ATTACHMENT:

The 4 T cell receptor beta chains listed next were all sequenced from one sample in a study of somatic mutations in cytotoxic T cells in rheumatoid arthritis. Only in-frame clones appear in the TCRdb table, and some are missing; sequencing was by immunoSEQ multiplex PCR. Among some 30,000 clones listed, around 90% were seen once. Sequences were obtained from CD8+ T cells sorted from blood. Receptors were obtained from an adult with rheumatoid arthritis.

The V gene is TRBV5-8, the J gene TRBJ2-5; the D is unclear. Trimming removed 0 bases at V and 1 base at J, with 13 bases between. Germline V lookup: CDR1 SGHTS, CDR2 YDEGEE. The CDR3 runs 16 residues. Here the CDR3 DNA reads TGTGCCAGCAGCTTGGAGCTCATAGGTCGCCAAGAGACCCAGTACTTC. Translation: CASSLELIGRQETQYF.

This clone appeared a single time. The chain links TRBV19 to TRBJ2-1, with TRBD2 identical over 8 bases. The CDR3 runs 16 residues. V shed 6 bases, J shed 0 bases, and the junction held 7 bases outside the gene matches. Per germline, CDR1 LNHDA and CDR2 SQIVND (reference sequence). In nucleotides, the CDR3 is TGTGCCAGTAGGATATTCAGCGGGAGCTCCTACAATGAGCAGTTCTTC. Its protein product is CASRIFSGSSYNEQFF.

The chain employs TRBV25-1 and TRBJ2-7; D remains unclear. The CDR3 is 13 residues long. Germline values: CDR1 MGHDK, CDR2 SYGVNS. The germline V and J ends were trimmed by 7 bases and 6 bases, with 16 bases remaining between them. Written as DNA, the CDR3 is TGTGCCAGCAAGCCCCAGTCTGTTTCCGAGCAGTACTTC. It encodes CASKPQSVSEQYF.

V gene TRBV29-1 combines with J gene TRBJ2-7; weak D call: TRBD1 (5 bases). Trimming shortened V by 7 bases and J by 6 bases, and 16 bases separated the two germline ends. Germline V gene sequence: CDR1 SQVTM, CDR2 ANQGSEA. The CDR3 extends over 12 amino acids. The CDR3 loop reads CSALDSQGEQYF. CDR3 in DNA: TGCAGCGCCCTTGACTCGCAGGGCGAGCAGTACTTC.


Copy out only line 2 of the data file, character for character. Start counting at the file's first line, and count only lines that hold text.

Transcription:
The V gene is TRBV5-8, the J gene TRBJ2-5; the D is unclear. Trimming removed 0 bases at V and 1 base at J, with 13 bases between. Germline V lookup: CDR1 SGHTS, CDR2 YDEGEE. The CDR3 runs 16 residues. Here the CDR3 DNA reads TGTGCCAGCAGCTTGGAGCTCATAGGTCGCCAAGAGACCCAGTACTTC. Translation: CASSLELIGRQETQYF.